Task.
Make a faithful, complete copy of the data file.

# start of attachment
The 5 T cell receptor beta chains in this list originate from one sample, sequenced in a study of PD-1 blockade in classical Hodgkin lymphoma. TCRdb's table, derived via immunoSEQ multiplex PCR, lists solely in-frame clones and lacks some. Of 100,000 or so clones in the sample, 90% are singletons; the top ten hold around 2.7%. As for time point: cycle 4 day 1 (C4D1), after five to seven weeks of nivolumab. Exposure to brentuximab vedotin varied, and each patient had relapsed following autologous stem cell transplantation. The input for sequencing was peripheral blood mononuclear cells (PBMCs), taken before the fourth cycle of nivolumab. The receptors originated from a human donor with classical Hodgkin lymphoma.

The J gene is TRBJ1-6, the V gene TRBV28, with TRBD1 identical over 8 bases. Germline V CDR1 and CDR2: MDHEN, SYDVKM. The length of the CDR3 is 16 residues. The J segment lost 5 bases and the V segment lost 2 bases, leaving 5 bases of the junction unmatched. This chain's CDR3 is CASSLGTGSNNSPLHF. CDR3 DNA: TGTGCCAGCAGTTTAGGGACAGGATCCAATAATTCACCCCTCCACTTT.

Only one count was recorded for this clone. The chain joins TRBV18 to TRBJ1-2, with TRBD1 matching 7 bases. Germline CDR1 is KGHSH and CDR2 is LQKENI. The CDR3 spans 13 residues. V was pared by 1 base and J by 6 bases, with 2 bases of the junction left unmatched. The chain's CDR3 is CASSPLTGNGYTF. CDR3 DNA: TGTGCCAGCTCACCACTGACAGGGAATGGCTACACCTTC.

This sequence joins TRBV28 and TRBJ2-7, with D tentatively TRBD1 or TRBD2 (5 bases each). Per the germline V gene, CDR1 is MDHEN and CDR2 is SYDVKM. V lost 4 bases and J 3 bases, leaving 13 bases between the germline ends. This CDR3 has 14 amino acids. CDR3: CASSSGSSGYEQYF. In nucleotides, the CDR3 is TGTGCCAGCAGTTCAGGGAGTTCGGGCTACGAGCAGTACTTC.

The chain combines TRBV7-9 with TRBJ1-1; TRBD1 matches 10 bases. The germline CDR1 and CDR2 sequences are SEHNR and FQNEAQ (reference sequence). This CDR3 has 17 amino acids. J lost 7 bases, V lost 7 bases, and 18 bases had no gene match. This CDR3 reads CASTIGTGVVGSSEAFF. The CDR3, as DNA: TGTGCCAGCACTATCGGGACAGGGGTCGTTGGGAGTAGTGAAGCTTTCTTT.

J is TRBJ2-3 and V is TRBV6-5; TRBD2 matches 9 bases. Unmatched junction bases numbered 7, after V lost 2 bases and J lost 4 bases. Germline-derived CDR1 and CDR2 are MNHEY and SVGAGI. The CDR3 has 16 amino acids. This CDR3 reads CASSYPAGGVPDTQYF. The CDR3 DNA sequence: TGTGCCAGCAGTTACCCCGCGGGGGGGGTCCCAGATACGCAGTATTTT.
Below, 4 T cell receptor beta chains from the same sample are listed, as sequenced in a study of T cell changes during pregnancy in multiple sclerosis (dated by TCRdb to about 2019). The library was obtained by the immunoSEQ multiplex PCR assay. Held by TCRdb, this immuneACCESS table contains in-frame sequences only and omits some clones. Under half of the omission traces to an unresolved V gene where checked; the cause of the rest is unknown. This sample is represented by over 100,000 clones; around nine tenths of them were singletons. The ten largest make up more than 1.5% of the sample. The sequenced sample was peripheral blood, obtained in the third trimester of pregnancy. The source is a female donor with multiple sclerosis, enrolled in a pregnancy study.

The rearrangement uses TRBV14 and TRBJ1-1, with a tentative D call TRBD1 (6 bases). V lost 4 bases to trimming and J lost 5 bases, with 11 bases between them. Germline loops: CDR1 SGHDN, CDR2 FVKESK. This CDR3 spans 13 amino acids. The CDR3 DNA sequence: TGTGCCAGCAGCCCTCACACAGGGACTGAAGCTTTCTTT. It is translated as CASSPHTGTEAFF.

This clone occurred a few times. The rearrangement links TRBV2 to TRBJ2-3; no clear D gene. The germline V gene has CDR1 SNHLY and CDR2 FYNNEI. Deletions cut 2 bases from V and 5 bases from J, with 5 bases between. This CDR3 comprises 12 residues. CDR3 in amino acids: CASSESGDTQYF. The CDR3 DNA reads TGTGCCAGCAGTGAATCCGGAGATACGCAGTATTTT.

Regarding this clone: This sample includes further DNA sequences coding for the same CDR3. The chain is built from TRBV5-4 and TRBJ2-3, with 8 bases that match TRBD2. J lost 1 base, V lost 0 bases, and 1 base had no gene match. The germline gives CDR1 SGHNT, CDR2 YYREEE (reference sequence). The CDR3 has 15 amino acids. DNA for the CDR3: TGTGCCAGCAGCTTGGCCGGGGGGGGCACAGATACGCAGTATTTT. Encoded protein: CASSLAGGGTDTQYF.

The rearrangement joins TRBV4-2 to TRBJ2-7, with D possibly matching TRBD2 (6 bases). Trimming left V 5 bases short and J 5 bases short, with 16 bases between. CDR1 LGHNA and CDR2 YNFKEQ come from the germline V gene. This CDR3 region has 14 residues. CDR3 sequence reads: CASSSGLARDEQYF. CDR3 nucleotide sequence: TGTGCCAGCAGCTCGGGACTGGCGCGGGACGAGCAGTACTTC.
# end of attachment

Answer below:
The 5 T cell receptor beta chains in this list originate from one sample, sequenced in a study of PD-1 blockade in classical Hodgkin lymphoma. TCRdb's table, derived via immunoSEQ multiplex PCR, lists solely in-frame clones and lacks some. Of 100,000 or so clones in the sample, 90% are singletons; the top ten hold around 2.7%. As for time point: cycle 4 day 1 (C4D1), after five to seven weeks of nivolumab. Exposure to brentuximab vedotin varied, and each patient had relapsed following autologous stem cell transplantation. The input for sequencing was peripheral blood mononuclear cells (PBMCs), taken before the fourth cycle of nivolumab. The receptors originated from a human donor with classical Hodgkin lymphoma.

The J gene is TRBJ1-6, the V gene TRBV28, with TRBD1 identical over 8 bases. Germline V CDR1 and CDR2: MDHEN, SYDVKM. The length of the CDR3 is 16 residues. The J segment lost 5 bases and the V segment lost 2 bases, leaving 5 bases of the junction unmatched. This chain's CDR3 is CASSLGTGSNNSPLHF. CDR3 DNA: TGTGCCAGCAGTTTAGGGACAGGATCCAATAATTCACCCCTCCACTTT.

Only one count was recorded for this clone. The chain joins TRBV18 to TRBJ1-2, with TRBD1 matching 7 bases. Germline CDR1 is KGHSH and CDR2 is LQKENI. The CDR3 spans 13 residues. V was pared by 1 base and J by 6 bases, with 2 bases of the junction left unmatched. The chain's CDR3 is CASSPLTGNGYTF. CDR3 DNA: TGTGCCAGCTCACCACTGACAGGGAATGGCTACACCTTC.

This sequence joins TRBV28 and TRBJ2-7, with D tentatively TRBD1 or TRBD2 (5 bases each). Per the germline V gene, CDR1 is MDHEN and CDR2 is SYDVKM. V lost 4 bases and J 3 bases, leaving 13 bases between the germline ends. This CDR3 has 14 amino acids. CDR3: CASSSGSSGYEQYF. In nucleotides, the CDR3 is TGTGCCAGCAGTTCAGGGAGTTCGGGCTACGAGCAGTACTTC.

The chain combines TRBV7-9 with TRBJ1-1; TRBD1 matches 10 bases. The germline CDR1 and CDR2 sequences are SEHNR and FQNEAQ (reference sequence). This CDR3 has 17 amino acids. J lost 7 bases, V lost 7 bases, and 18 bases had no gene match. This CDR3 reads CASTIGTGVVGSSEAFF. The CDR3, as DNA: TGTGCCAGCACTATCGGGACAGGGGTCGTTGGGAGTAGTGAAGCTTTCTTT.

J is TRBJ2-3 and V is TRBV6-5; TRBD2 matches 9 bases. Unmatched junction bases numbered 7, after V lost 2 bases and J lost 4 bases. Germline-derived CDR1 and CDR2 are MNHEY and SVGAGI. The CDR3 has 16 amino acids. This CDR3 reads CASSYPAGGVPDTQYF. The CDR3 DNA sequence: TGTGCCAGCAGTTACCCCGCGGGGGGGGTCCCAGATACGCAGTATTTT.
Below, 4 T cell receptor beta chains from the same sample are listed, as sequenced in a study of T cell changes during pregnancy in multiple sclerosis (dated by TCRdb to about 2019). The library was obtained by the immunoSEQ multiplex PCR assay. Held by TCRdb, this immuneACCESS table contains in-frame sequences only and omits some clones. Under half of the omission traces to an unresolved V gene where checked; the cause of the rest is unknown. This sample is represented by over 100,000 clones; around nine tenths of them were singletons. The ten largest make up more than 1.5% of the sample. The sequenced sample was peripheral blood, obtained in the third trimester of pregnancy. The source is a female donor with multiple sclerosis, enrolled in a pregnancy study.

The rearrangement uses TRBV14 and TRBJ1-1, with a tentative D call TRBD1 (6 bases). V lost 4 bases to trimming and J lost 5 bases, with 11 bases between them. Germline loops: CDR1 SGHDN, CDR2 FVKESK. This CDR3 spans 13 amino acids. The CDR3 DNA sequence: TGTGCCAGCAGCCCTCACACAGGGACTGAAGCTTTCTTT. It is translated as CASSPHTGTEAFF.

This clone occurred a few times. The rearrangement links TRBV2 to TRBJ2-3; no clear D gene. The germline V gene has CDR1 SNHLY and CDR2 FYNNEI. Deletions cut 2 bases from V and 5 bases from J, with 5 bases between. This CDR3 comprises 12 residues. CDR3 in amino acids: CASSESGDTQYF. The CDR3 DNA reads TGTGCCAGCAGTGAATCCGGAGATACGCAGTATTTT.

Regarding this clone: This sample includes further DNA sequences coding for the same CDR3. The chain is built from TRBV5-4 and TRBJ2-3, with 8 bases that match TRBD2. J lost 1 base, V lost 0 bases, and 1 base had no gene match. The germline gives CDR1 SGHNT, CDR2 YYREEE (reference sequence). The CDR3 has 15 amino acids. DNA for the CDR3: TGTGCCAGCAGCTTGGCCGGGGGGGGCACAGATACGCAGTATTTT. Encoded protein: CASSLAGGGTDTQYF.

The rearrangement joins TRBV4-2 to TRBJ2-7, with D possibly matching TRBD2 (6 bases). Trimming left V 5 bases short and J 5 bases short, with 16 bases between. CDR1 LGHNA and CDR2 YNFKEQ come from the germline V gene. This CDR3 region has 14 residues. CDR3 sequence reads: CASSSGLARDEQYF. CDR3 nucleotide sequence: TGTGCCAGCAGCTCGGGACTGGCGCGGGACGAGCAGTACTTC.